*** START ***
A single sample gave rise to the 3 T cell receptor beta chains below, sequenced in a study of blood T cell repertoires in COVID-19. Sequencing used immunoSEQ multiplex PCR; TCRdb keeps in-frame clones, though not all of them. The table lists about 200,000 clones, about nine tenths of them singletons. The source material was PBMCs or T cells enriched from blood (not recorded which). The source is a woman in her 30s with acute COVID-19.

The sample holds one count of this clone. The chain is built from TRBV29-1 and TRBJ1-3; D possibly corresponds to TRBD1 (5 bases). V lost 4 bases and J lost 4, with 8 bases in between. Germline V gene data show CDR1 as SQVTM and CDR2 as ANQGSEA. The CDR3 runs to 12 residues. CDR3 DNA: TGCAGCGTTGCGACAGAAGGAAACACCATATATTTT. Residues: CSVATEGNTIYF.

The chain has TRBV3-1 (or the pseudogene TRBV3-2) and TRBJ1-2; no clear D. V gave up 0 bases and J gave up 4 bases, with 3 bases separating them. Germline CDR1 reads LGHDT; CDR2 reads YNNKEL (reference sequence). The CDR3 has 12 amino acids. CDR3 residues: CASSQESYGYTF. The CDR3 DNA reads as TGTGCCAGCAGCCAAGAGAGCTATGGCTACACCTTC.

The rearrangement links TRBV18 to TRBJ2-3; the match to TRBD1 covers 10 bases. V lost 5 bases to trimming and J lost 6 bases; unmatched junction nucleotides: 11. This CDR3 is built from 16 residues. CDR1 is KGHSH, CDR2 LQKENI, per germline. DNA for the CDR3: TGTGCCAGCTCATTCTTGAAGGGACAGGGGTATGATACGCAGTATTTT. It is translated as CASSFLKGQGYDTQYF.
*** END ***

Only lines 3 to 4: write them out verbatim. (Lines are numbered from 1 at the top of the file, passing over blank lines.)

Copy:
The chain has TRBV3-1 (or the pseudogene TRBV3-2) and TRBJ1-2; no clear D. V gave up 0 bases and J gave up 4 bases, with 3 bases separating them. Germline CDR1 reads LGHDT; CDR2 reads YNNKEL (reference sequence). The CDR3 has 12 amino acids. CDR3 residues: CASSQESYGYTF. The CDR3 DNA reads as TGTGCCAGCAGCCAAGAGAGCTATGGCTACACCTTC.

The rearrangement links TRBV18 to TRBJ2-3; the match to TRBD1 covers 10 bases. V lost 5 bases to trimming and J lost 6 bases; unmatched junction nucleotides: 11. This CDR3 is built from 16 residues. CDR1 is KGHSH, CDR2 LQKENI, per germline. DNA for the CDR3: TGTGCCAGCTCATTCTTGAAGGGACAGGGGTATGATACGCAGTATTTT. It is translated as CASSFLKGQGYDTQYF.